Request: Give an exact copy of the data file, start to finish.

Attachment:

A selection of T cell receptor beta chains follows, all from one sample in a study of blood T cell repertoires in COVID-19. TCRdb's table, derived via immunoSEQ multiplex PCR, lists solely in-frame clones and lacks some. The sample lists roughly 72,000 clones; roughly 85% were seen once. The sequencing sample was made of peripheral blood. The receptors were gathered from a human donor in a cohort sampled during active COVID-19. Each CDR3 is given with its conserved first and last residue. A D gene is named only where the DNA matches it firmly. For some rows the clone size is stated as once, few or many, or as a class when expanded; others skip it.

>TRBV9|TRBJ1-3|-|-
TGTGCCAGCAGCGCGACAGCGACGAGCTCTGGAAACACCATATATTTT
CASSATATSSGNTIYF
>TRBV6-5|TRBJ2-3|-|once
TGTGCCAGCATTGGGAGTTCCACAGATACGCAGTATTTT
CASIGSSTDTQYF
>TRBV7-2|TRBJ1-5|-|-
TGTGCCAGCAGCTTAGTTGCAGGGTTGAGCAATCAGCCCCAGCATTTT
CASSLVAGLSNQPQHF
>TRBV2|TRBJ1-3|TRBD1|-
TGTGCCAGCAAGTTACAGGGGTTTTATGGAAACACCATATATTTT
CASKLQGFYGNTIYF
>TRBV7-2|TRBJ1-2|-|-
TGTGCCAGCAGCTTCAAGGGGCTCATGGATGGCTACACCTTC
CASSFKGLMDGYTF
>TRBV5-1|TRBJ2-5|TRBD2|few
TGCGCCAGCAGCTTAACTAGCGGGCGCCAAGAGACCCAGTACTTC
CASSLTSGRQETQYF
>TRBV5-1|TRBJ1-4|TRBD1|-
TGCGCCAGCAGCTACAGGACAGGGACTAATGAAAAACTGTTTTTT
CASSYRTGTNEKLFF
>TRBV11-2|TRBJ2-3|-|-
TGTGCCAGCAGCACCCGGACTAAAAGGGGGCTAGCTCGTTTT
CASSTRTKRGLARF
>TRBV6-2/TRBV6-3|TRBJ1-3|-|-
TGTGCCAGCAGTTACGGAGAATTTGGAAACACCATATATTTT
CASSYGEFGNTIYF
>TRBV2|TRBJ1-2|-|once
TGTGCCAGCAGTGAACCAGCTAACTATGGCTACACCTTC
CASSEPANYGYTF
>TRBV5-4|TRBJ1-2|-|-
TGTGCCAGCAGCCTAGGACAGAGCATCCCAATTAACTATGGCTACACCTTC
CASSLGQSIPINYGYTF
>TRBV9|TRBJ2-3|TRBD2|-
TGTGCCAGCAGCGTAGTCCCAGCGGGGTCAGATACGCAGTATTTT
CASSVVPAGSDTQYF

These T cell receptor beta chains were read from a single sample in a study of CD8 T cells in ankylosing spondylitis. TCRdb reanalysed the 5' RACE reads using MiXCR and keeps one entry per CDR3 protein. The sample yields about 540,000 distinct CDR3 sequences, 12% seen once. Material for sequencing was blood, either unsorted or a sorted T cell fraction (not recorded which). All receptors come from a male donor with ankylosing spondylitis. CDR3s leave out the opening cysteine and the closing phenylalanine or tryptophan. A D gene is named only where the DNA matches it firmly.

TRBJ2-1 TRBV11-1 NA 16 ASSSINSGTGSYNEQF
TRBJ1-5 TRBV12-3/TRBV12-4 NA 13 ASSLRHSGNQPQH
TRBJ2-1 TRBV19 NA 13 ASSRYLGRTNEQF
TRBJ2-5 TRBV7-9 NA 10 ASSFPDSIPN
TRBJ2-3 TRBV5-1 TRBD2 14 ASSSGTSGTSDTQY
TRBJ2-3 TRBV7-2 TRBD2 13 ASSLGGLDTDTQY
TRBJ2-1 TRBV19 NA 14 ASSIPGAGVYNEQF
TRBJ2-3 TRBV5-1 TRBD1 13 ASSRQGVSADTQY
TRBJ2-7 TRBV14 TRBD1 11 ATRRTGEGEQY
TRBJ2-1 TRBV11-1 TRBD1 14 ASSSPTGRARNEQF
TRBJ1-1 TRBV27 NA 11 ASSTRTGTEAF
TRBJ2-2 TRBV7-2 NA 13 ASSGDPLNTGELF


A selection of T cell receptor beta chains follows, all from one sample in a study of blood T cell repertoires in COVID-19. TCRdb's table, derived via immunoSEQ multiplex PCR, lists solely in-frame clones and lacks some. The sample lists roughly 72,000 clones; roughly 85% were seen once. The sequencing sample was made of peripheral blood. The receptors were gathered from a human donor in a cohort sampled during active COVID-19. Each CDR3 is given with its conserved first and last residue. A D gene is named only where the DNA matches it firmly. For some rows the clone size is stated as once, few or many, or as a class when expanded; others skip it.

>TRBV9|TRBJ1-3|-|-
TGTGCCAGCAGCGCGACAGCGACGAGCTCTGGAAACACCATATATTTT
CASSATATSSGNTIYF
>TRBV6-5|TRBJ2-3|-|once
TGTGCCAGCATTGGGAGTTCCACAGATACGCAGTATTTT
CASIGSSTDTQYF
>TRBV7-2|TRBJ1-5|-|-
TGTGCCAGCAGCTTAGTTGCAGGGTTGAGCAATCAGCCCCAGCATTTT
CASSLVAGLSNQPQHF
>TRBV2|TRBJ1-3|TRBD1|-
TGTGCCAGCAAGTTACAGGGGTTTTATGGAAACACCATATATTTT
CASKLQGFYGNTIYF
>TRBV7-2|TRBJ1-2|-|-
TGTGCCAGCAGCTTCAAGGGGCTCATGGATGGCTACACCTTC
CASSFKGLMDGYTF
>TRBV5-1|TRBJ2-5|TRBD2|few
TGCGCCAGCAGCTTAACTAGCGGGCGCCAAGAGACCCAGTACTTC
CASSLTSGRQETQYF
>TRBV5-1|TRBJ1-4|TRBD1|-
TGCGCCAGCAGCTACAGGACAGGGACTAATGAAAAACTGTTTTTT
CASSYRTGTNEKLFF
>TRBV11-2|TRBJ2-3|-|-
TGTGCCAGCAGCACCCGGACTAAAAGGGGGCTAGCTCGTTTT
CASSTRTKRGLARF
>TRBV6-2/TRBV6-3|TRBJ1-3|-|-
TGTGCCAGCAGTTACGGAGAATTTGGAAACACCATATATTTT
CASSYGEFGNTIYF
>TRBV2|TRBJ1-2|-|once
TGTGCCAGCAGTGAACCAGCTAACTATGGCTACACCTTC
CASSEPANYGYTF
>TRBV5-4|TRBJ1-2|-|-
TGTGCCAGCAGCCTAGGACAGAGCATCCCAATTAACTATGGCTACACCTTC
CASSLGQSIPINYGYTF
>TRBV9|TRBJ2-3|TRBD2|-
TGTGCCAGCAGCGTAGTCCCAGCGGGGTCAGATACGCAGTATTTT
CASSVVPAGSDTQYF

These T cell receptor beta chains were read from a single sample in a study of CD8 T cells in ankylosing spondylitis. TCRdb reanalysed the 5' RACE reads using MiXCR and keeps one entry per CDR3 protein. The sample yields about 540,000 distinct CDR3 sequences, 12% seen once. Material for sequencing was blood, either unsorted or a sorted T cell fraction (not recorded which). All receptors come from a male donor with ankylosing spondylitis. CDR3s leave out the opening cysteine and the closing phenylalanine or tryptophan. A D gene is named only where the DNA matches it firmly.

TRBJ2-1 TRBV11-1 NA 16 ASSSINSGTGSYNEQF
TRBJ1-5 TRBV12-3/TRBV12-4 NA 13 ASSLRHSGNQPQH
TRBJ2-1 TRBV19 NA 13 ASSRYLGRTNEQF
TRBJ2-5 TRBV7-9 NA 10 ASSFPDSIPN
TRBJ2-3 TRBV5-1 TRBD2 14 ASSSGTSGTSDTQY
TRBJ2-3 TRBV7-2 TRBD2 13 ASSLGGLDTDTQY
TRBJ2-1 TRBV19 NA 14 ASSIPGAGVYNEQF
TRBJ2-3 TRBV5-1 TRBD1 13 ASSRQGVSADTQY
TRBJ2-7 TRBV14 TRBD1 11 ATRRTGEGEQY
TRBJ2-1 TRBV11-1 TRBD1 14 ASSSPTGRARNEQF
TRBJ1-1 TRBV27 NA 11 ASSTRTGTEAF
TRBJ2-2 TRBV7-2 NA 13 ASSGDPLNTGELF